The Western media cannot help itself. The recent coverage of the election of the Hong Kong Election Committee members by the French news agency Agence France-Presse is a classic example of total misrepresentation due to its obvious political bias. It makes a big deal about the “patriots-only system imposed by Beijing”. It ignores the fact that legislatures throughout the world, in particular the United States, require newly appointed legislators to take an oath of allegiance to their respective constitutions as a nod to patriotism.
Failure to do so means disqualification and other reprisals. AFP carried on about “patriots rule Hong Kong.” But why not? In what part of the world are there states run by openly non-patriots? This requirement is all the more imperative as some opposition parties made no secret of their intention to overturn both the central and Hong Kong Special Administrative Region governments!
AFP’s bias is magnified when it also states that Hong Kong’s “ruling classes choose a 1,500-seat election committee.” What a load of hogwash! Voters came from all walks of life, not only the so-called ruling classes, to select their representatives to the Election Committee, which has five sectors, with 40 subsectors covering the entire spectrum of Hong Kong. Interestingly, Hong Kong’s Election Committee of 1,500 represents a population of 7.5 million people. The United States, on the other hand, has an Electoral College of only 538 people representing a population of 333.3 million. This huge difference highlights the disparity of the different democratic components of the two respective systems. The transcendent power of the US Electoral College became evident in the 2016 US presidential election, when Hillary Clinton scored 48.2 percent of the popular vote and Donald Trump 46.1 percent, but the people’s majority preference be damned, as the Electoral College saw it fit to declare Trump the winner! Still, the US has the audacity to criticize Hong Kong’s electoral system!
In what part of the world are there states run by openly non-patriots? This requirement is all the more imperative as some opposition parties made no secret of their intention to overturn both the central and Hong Kong Special Administrative Region governments
From no democracy in the legislature during the British colonial era, to a fully elected legislature (50 percent by universal suffrage and 50 percent elected by their peers) about 30 years later under the aegis of the Chinese central government, was a remarkable achievement. It was heading in the right direction to birthing a fully elected legislature as promulgated in Hong Kong’s Basic Law, a constitutional document. But it hit a snag when government proposals to implement universal suffrage in Hong Kong were vetoed by the so-called democrats. It was back to square one. The lack of an election mechanism preferred by the opposition became the pretext for the radical opposition elements to stoke civil unrest concurrent with news reports of foreign powers manipulating some political parties to harm China by destabilizing Hong Kong.
The 2014 “Occupy Central” campaign was the prelude of the civil unrest in Hong Kong. Two years earlier, it became publicly known that the National Endowment for Democracy, controlled by the US State Department, had made a sizable donation to the Centre for Comparative and Public Law at the University of Hong Kong to train up students to agitate for “democratic change”. The unit was exploited as a platform to spread venomous ideas by then-associate law professor Benny Tai Yiu-ting, who later co-founded the illegal “Occupy Central” campaign, which paralyzed the city’s busy commercial district for 79 days.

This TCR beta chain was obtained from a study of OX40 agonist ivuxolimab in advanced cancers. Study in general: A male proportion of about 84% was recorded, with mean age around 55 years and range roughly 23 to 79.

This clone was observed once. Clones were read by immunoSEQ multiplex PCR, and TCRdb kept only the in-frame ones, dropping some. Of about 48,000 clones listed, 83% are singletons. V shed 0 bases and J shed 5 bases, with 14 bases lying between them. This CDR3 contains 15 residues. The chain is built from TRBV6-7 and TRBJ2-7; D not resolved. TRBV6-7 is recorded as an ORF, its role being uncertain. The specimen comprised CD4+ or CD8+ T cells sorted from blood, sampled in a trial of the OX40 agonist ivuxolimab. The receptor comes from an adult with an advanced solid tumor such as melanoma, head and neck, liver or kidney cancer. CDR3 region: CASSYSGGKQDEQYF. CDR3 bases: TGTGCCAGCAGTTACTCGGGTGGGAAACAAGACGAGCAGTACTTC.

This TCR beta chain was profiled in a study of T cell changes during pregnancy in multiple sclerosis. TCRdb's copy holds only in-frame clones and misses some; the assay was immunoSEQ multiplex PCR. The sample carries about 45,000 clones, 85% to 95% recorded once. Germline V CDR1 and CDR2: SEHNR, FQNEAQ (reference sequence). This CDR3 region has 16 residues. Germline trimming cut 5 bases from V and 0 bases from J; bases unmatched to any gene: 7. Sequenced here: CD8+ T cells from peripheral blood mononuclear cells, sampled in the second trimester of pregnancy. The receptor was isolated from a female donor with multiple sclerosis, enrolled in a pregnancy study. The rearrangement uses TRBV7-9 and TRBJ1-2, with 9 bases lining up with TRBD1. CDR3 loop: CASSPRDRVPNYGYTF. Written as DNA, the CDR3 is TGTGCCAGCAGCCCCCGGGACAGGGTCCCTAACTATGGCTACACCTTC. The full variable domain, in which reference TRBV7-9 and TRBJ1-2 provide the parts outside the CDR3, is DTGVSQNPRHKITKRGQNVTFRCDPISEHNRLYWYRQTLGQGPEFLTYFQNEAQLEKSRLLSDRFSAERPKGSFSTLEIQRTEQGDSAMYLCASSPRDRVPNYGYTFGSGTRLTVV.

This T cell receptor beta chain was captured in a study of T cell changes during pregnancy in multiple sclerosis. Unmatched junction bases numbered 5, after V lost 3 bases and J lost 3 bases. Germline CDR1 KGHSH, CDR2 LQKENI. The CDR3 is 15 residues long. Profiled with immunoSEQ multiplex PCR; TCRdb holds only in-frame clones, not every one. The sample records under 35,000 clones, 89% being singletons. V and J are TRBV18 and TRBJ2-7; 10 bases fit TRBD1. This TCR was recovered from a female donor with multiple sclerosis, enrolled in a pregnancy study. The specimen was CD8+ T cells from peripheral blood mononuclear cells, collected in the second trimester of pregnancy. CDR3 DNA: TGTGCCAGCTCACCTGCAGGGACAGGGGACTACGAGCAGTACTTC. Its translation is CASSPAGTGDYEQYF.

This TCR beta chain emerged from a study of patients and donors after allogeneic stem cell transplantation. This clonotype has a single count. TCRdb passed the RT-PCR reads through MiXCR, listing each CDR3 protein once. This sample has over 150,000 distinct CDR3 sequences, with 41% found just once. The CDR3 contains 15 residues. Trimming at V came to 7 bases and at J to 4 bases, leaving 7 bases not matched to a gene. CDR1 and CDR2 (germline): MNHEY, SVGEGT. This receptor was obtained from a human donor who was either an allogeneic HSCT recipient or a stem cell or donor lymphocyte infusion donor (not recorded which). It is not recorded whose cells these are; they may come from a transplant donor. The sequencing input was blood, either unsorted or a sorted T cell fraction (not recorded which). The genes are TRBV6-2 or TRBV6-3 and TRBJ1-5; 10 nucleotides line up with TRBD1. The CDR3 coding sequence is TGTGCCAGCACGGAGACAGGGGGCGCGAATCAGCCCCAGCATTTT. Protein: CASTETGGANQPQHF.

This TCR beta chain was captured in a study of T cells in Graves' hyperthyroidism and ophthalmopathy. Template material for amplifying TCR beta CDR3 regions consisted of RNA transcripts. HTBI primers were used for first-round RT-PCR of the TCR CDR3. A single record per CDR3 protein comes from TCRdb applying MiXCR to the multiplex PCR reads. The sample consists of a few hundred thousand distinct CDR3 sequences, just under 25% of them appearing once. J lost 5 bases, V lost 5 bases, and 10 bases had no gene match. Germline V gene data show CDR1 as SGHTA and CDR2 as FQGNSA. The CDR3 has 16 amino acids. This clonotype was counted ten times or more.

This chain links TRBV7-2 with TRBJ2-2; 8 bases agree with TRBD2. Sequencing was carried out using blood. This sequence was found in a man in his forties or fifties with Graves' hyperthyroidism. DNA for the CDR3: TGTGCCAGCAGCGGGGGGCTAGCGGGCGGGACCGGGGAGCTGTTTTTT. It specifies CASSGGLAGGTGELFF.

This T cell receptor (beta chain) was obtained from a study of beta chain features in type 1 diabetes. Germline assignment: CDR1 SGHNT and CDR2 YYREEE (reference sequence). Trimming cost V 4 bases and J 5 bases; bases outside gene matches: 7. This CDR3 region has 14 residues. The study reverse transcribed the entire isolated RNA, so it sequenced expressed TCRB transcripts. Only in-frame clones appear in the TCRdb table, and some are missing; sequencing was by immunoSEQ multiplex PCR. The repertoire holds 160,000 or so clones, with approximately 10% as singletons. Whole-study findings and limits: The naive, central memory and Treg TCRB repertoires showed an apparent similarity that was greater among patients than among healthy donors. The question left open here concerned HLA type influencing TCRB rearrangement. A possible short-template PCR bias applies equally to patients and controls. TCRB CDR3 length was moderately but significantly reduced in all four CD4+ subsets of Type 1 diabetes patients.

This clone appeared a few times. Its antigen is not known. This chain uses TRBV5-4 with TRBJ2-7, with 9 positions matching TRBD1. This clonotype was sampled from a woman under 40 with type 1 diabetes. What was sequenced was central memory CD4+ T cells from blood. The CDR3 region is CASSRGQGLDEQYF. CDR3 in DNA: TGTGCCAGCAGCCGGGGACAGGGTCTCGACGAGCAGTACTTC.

The foreign influencers quickly recruited students and trade and teachers’ unions to rebel against the HKSAR government and call for strikes and protests to destabilize the government and paralyze its legislature. The protests were fine and initially peaceful, but they turned into riots and criminal vandalism, and the number of participants was nowhere near the “2 million” oft-quoted in the Western media. When the mass protests were in place, the external forces introduced the rebels, mainly young thugs drawn from the universities and schools, and various malcontents to infiltrate the initially peaceful protests and caused mayhem. The results were terrifying. The arson of train stations and shops became the name of the game. Mass Transit Railway stations were vandalized, traffic lights smashed; innocent citizens were beaten up and even set on fire simply for not sharing their politics; and an innocent bystander was hit on the head and killed by a flying stone thrown by a rioter on the streets. China’s People’s Liberation Army held back and left the cleanup operation to the local police force (often portrayed in the Western press as the “villains”).
The legislature was in chaos, according to Regina Ip Lau Suk-yee, a career politician and member of both the Executive and Legislative councils, on TVB’s Straight Talk. With mayhem on the streets, it was time for the central government in Beijing to intervene to protect its people and territory. It took the lead to rid Hong Kong of foreign influences by ordering the dismissal of holders of public office for being unpatriotic. A special task force of the police made multiple arrests, seized documents and weapons from underground movements, and froze the funds and assets of organizers supporting the rioters. The blitz was on and included reshaping the legislature to ensure patriotism and rid it of the black hands of the West. It will continue until all vestiges of foreign black hands and their local stooges are eradicated.
The author is a former chief information officer of the Hong Kong government, a media consultant and a veteran journalist.
The views do not necessarily reflect those of China Daily.